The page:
Saturday, October 3, 2020

How To Prepare A Child For Moving

Moving house can be difficult for children, and each child will understand and experience moving differently. For some children, the idea of their own bedroom will be enough to have them ready to go, whereas others will feel unsettled and frightened of a new school and leaving their friends. Whichever kind of child you have, there are some ways you can prepare them for a big move. 

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Have A Family Meeting

Holding a family meeting well in advance of you needing to move is a good way to avoid surprises unsettling your children. Start with some basic rules for the meeting, and allow each of your children to share their thoughts. Try to hold these meetings with these rules:

  • Be truthful and thorough with the information that you give your kids. Allow them to have space to ask what they need to. Give honest answers.

  • Don’t make any false promises.

  • Encourage them to be involved with the planning. You could ask for ideas on decorating the new house, for example. 

  • Try not to let them see your stress. Children need emotional guidance from their parents. If you’re nervous or upset about moving, they will be too. 

Avoid Additional Stress

Some children will benefit from distractions, but for many kids, a big move is not the ideal time to start an activity that is outside of their normal routine. If you can, hold off anything new until you’re settled into the new house. This gives the children time to adapt and feel at home again. Talk to your movers if your kids are worried. A good removal firm, like North American Van Lines, will be able to adapt their work to minimize stress to unsettled kids.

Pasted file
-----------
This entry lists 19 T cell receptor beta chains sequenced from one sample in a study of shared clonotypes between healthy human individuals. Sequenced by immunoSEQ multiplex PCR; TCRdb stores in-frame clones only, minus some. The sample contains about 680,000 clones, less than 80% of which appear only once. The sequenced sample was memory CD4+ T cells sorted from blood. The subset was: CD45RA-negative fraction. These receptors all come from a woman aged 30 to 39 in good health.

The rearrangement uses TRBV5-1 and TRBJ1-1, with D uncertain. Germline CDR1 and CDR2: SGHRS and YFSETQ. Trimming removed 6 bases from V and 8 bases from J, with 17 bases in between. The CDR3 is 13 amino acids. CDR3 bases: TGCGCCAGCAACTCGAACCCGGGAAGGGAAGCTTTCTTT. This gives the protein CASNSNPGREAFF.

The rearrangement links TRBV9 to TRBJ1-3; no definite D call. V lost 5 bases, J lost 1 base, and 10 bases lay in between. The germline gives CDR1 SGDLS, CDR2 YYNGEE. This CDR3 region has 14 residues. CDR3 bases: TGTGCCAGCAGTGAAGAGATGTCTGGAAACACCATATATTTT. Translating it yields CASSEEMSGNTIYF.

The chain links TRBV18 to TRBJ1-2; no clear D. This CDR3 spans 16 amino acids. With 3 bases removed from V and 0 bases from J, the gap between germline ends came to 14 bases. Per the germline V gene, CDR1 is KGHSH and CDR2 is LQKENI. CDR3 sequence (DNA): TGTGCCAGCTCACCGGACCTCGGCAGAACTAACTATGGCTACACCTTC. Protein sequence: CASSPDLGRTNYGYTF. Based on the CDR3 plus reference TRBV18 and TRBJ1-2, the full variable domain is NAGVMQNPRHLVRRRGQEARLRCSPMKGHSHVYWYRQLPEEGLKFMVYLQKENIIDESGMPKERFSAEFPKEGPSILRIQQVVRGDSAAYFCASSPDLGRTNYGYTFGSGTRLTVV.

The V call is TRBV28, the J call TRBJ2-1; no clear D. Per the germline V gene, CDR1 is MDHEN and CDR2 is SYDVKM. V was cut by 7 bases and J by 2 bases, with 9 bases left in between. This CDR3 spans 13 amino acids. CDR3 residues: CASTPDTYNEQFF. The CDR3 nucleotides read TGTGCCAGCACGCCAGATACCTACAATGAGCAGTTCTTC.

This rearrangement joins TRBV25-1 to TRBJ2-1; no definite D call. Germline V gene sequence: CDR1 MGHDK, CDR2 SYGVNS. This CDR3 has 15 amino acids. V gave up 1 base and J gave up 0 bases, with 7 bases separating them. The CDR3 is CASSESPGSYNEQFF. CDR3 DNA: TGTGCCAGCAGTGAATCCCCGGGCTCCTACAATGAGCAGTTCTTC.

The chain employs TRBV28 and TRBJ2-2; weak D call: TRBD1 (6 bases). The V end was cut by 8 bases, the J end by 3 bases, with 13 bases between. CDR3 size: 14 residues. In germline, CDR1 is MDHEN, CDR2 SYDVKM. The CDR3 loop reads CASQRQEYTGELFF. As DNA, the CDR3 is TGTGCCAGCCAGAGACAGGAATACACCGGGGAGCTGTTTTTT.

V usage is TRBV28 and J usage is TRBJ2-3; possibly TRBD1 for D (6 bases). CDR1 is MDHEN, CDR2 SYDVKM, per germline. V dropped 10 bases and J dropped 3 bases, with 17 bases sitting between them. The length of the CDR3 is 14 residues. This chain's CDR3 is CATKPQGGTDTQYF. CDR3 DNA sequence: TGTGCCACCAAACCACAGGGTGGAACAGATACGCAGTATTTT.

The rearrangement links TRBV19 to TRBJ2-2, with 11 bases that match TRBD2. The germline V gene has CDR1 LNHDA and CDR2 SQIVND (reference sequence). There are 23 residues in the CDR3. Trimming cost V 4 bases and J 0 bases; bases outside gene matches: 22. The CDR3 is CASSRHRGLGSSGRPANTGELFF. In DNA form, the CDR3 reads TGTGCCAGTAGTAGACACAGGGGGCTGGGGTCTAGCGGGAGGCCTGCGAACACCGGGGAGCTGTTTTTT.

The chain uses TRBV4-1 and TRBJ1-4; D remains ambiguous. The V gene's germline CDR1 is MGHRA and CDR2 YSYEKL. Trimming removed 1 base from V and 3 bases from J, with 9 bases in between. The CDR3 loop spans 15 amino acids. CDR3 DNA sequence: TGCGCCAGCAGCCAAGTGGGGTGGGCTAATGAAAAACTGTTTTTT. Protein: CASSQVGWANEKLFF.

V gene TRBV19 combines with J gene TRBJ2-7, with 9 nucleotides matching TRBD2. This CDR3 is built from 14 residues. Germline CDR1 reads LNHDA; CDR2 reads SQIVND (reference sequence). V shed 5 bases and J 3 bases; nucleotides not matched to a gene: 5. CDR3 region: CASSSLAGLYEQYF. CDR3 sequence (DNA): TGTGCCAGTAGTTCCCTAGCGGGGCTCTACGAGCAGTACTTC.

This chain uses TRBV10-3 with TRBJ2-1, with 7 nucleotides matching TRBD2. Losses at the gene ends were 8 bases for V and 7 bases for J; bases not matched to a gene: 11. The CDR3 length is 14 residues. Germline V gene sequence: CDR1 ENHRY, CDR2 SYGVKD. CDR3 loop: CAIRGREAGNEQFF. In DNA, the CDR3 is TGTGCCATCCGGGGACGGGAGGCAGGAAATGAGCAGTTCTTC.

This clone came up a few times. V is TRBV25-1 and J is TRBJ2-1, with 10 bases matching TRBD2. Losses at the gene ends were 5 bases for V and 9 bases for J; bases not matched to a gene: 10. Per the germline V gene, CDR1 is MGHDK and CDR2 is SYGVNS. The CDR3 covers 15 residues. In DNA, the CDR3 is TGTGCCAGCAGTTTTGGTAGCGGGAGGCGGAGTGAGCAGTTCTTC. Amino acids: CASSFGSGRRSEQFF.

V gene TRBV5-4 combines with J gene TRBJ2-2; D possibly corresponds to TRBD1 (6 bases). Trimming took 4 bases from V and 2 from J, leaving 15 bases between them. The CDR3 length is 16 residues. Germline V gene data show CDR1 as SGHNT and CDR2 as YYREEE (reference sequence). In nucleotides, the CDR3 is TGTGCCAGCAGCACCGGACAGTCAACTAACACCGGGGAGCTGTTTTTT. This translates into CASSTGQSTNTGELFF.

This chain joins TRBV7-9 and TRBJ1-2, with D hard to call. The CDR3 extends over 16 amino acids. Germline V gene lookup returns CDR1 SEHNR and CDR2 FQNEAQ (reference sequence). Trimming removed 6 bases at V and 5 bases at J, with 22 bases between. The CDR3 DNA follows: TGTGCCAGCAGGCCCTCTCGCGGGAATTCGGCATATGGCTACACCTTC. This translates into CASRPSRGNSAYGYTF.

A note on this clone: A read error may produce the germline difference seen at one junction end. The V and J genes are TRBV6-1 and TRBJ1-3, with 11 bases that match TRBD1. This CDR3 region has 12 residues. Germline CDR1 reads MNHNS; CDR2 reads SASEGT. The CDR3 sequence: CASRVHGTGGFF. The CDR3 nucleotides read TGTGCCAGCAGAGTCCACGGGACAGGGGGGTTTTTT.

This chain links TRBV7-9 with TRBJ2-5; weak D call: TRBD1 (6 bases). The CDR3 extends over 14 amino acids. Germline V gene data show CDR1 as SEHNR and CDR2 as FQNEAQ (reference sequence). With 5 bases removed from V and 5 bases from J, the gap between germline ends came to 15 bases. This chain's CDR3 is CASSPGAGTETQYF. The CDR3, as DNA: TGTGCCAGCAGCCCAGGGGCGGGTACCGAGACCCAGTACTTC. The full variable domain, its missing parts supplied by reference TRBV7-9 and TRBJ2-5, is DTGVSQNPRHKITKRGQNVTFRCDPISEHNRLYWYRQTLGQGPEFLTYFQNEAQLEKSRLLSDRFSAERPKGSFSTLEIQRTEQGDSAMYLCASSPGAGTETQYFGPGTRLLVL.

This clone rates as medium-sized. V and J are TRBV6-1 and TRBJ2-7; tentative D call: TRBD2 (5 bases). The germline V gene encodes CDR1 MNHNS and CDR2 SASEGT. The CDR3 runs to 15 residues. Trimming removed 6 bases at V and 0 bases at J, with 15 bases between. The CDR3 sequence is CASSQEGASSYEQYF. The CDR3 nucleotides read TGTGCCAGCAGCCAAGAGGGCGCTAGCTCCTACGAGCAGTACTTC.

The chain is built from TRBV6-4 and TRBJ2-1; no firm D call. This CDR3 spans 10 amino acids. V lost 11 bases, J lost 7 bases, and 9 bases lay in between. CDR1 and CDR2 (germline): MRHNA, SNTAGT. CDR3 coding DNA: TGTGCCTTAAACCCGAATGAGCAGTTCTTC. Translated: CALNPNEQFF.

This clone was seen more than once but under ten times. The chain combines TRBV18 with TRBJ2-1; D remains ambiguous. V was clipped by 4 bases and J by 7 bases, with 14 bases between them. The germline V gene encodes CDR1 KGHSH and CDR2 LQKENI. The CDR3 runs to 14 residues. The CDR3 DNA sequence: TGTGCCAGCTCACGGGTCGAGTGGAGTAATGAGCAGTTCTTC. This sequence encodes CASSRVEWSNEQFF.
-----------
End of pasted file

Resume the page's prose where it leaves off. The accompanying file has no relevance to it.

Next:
Explore The New Neighborhood

Most of us don’t go on holiday without looking at a travel brochure, magazine, or website first. It shouldn’t be any different for moving with kids. Show them pictures of the new house, and the area that you will be living in. if you live close enough, you could take them to the new area for a visit, so they can become familiar with their new home and feel less worried. 

Let Your Child Be Involved In The Moving Process

  • Talk to your children about their possessions. What will they need in the new house? What will fit in their new bedroom? What can you buy when you get there? 

  • Give them some reasonable freedom to go through their favorite things. Even if their favorite toys are going to be impractical to move, try to accommodate them, so they don’t feel punished by the move and as though they have to leave their most beloved things behind. 

  • If you have a clear-out with a garage sale, you could give the kids pocket money from the sale of their unwanted things. 

Give children time to prepare for a move and keep talking them throughout, so they understand what is happening and why. This will help them to feel more settled and accepting of the change.